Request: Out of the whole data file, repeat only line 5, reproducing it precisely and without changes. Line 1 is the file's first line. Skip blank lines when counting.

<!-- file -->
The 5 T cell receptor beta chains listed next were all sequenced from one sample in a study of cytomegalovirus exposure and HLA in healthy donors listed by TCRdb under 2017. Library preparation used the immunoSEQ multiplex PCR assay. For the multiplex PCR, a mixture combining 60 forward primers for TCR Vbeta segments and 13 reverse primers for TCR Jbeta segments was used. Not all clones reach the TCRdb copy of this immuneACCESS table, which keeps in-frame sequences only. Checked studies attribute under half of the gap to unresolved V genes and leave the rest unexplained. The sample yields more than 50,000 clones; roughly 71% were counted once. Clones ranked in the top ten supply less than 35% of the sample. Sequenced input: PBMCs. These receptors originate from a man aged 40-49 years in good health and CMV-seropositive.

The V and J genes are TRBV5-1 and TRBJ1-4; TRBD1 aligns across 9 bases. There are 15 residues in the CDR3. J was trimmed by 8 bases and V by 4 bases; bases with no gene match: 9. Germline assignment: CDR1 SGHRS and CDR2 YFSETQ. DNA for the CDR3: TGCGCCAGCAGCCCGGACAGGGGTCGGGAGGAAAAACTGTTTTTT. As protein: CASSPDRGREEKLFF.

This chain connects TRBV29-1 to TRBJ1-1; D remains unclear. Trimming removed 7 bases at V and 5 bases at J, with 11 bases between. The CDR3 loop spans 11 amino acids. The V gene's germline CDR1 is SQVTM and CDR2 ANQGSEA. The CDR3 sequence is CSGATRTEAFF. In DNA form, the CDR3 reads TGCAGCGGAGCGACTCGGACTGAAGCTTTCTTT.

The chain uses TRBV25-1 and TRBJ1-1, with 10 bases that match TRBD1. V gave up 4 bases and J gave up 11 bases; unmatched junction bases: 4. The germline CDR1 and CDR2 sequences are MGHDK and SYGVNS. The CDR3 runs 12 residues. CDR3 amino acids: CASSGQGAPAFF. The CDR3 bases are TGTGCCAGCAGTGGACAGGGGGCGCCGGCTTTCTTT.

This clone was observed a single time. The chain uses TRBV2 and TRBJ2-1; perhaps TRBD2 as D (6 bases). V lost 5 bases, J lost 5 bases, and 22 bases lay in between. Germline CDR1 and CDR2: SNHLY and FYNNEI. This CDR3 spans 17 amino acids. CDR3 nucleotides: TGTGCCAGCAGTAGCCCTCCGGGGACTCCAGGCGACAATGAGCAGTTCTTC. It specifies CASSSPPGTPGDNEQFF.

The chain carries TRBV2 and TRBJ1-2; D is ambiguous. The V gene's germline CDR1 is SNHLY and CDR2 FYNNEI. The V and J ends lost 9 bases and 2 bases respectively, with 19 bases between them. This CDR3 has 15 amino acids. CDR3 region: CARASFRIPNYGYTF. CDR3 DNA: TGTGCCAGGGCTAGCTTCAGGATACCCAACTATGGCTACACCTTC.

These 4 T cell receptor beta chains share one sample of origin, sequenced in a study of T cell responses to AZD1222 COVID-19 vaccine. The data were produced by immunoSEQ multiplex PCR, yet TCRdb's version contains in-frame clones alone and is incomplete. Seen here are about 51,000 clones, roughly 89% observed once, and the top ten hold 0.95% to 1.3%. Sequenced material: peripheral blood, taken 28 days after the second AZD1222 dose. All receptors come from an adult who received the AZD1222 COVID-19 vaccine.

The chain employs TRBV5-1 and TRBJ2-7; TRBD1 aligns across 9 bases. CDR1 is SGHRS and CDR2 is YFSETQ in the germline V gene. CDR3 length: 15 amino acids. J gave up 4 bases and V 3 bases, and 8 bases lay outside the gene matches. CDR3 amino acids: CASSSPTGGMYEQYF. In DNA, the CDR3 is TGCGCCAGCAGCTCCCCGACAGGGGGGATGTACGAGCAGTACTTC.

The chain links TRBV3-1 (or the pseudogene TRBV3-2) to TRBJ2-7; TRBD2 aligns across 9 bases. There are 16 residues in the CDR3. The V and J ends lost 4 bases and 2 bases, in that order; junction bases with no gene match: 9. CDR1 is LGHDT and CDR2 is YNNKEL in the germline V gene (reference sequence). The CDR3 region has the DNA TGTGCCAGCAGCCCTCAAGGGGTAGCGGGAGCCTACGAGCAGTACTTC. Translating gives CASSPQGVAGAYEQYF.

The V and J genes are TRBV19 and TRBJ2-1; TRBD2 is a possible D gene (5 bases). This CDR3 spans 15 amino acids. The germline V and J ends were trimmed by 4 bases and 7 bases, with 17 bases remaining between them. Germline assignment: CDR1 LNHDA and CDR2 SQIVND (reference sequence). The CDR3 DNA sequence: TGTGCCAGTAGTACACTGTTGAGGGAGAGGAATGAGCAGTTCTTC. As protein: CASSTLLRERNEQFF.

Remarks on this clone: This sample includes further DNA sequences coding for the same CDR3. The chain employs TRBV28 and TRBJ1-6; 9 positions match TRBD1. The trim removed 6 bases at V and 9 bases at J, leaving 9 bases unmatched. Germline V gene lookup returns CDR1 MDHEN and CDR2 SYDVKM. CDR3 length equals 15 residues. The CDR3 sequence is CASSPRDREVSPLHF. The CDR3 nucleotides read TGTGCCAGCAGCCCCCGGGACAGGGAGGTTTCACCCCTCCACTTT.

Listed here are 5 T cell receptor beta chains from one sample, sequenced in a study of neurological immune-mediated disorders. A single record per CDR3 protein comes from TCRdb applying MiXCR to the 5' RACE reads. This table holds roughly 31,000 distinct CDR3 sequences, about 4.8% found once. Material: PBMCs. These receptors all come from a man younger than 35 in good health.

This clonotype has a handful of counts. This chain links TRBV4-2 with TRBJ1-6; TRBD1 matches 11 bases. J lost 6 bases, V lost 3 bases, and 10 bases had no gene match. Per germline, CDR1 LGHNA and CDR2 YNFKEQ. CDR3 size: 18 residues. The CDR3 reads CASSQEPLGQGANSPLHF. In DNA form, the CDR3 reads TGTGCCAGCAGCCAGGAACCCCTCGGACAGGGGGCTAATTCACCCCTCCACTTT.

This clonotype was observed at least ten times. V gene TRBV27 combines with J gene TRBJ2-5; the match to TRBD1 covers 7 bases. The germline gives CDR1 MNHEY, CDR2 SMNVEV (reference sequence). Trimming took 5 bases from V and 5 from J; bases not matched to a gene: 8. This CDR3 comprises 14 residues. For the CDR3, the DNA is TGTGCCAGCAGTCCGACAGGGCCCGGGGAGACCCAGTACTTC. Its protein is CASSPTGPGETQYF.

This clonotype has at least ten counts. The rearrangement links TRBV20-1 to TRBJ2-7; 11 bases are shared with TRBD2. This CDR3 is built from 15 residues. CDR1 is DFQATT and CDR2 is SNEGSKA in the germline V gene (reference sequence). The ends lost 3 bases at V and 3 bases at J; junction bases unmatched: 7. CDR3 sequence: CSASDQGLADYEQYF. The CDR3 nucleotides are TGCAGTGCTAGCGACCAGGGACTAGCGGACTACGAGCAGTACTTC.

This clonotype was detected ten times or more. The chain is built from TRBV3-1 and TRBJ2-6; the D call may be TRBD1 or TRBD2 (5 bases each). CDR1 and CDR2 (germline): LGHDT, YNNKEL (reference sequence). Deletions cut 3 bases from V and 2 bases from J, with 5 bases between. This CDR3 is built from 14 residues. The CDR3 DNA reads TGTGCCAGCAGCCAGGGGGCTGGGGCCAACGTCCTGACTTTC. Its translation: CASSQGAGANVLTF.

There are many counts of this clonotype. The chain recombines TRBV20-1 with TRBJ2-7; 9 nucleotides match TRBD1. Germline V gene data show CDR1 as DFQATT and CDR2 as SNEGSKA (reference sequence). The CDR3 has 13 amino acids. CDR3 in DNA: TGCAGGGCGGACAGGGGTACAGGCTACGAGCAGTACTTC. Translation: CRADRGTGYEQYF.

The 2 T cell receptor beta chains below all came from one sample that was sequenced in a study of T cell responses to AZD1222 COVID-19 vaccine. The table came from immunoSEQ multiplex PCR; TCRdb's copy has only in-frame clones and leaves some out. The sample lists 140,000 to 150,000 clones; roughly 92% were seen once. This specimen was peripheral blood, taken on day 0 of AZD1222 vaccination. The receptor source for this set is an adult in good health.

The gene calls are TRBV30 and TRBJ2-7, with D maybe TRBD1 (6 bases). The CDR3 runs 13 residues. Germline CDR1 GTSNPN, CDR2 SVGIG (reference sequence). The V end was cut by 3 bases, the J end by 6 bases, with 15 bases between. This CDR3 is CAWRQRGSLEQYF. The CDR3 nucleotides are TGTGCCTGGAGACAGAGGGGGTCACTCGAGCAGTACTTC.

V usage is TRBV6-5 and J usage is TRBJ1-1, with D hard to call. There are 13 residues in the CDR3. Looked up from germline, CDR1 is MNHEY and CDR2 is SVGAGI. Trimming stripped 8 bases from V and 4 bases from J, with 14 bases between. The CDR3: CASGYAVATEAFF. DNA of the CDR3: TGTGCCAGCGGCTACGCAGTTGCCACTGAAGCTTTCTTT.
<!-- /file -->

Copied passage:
This clone was observed a single time. The chain uses TRBV2 and TRBJ2-1; perhaps TRBD2 as D (6 bases). V lost 5 bases, J lost 5 bases, and 22 bases lay in between. Germline CDR1 and CDR2: SNHLY and FYNNEI. This CDR3 spans 17 amino acids. CDR3 nucleotides: TGTGCCAGCAGTAGCCCTCCGGGGACTCCAGGCGACAATGAGCAGTTCTTC. It specifies CASSSPPGTPGDNEQFF.